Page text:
AWS News Blog

AWS Direct Connect – More Connection Speeds, New Console, Multiple Accounts

AWS Direct Connect makes it easy for you to establish a dedicated network connection from your premises to AWS. You can do this to reduce your network costs, improve throughput, or to provide a more consistent network experience than is possible with an Internet-based connection.

Today we are making AWS Direct Connect even more powerful and flexible, with additional connection speeds, an updated console, and the ability to share virtual interfaces on a single connection between multiple AWS accounts. Let’s take a look at each one of these new features.

Additional Connection Speeds
We launched Direct Connect in 2011 with support for connection speeds of 1 and 10 Gigabits per second. Today we are expanding that range, with support for speeds of 50 to 500 Megabits per second.

Connections of this type are available in all eleven of the AWS Direct Connect locations, and can be ordered through select members of the AWS Partner Network (APN). This additional flexibility lets you use Direct Connect in new ways. For example, you can connect branch offices and subsidiaries that have modest connectivity needs.

Updated Direct Connect Console
We have revised the Direct Connect Console to make it easier for you to manage your Connections and your Virtual Interfaces.

As a reminder, a single 1 Gigabit or 10 Gigagit Connection supports multiple Virtual Interfaces. Each Interface can be public or private. A public interface can access all AWS services using public IP addresses. A private interface can access a single Virtual Private Cloud (VPC) using private IP addresses.

Here is how you create a public Virtual Interface:

If you look closely at the screen shot above, you will see that you can now set the IP address of the Amazon router. You can also choose to supply your own BGP key. Both of these features provide you with additional control and will let you choose addresses and keys that are in alignment with your organization’s policies.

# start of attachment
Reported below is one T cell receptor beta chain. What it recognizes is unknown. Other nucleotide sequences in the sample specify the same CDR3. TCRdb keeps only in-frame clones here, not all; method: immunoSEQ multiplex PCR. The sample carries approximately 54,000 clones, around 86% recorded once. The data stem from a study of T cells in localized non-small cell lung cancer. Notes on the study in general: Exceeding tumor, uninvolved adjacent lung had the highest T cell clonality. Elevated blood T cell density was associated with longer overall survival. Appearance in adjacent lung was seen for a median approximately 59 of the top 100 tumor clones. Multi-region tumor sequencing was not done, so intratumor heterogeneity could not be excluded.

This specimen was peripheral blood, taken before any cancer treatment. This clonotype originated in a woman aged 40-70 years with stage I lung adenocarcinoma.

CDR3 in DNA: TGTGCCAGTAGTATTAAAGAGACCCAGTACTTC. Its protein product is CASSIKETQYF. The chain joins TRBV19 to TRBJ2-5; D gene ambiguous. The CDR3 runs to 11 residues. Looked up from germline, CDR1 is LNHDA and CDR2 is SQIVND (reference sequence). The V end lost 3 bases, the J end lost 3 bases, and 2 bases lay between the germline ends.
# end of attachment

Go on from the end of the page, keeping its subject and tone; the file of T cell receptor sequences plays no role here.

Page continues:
And here’s how you create a private one. Note that a private Virtual Interface always connects to a specific Virtual Private Gateway on a particular VPC:

In either case you can choose to delegate ownership of the Virtual Interface to another AWS account as follows:

Shared Virtual Interfaces
You can now create Virtual Interfaces for multiple AWS accounts on a single 1 Gigabit or 10 Gigabit Connection. If you have VPCs owned by different AWS accounts, you can now create multiple Virtual Interfaces and share the underlying connection. When you share a Virtual Interface with another account, the state of the Interface (as seen by the new account) will be shown as “pending acceptance” until the invitation is accepted:

Accepting the request will make it available:

A similar invite/accept model applies to the new sub-Gigabit hosted connections:

If you create a connection using one of the new sub-gigabit port speeds, the APN Partner will use this connection sharing model to make the connection available to you. You will have to accept it in order to create a Virtual Interface on it and to start using it.

— Jeff;

Jeff Barr

Jeff Barr

Jeff Barr is Chief Evangelist for AWS. He started this blog in 2004 and has been writing posts just about non-stop ever since.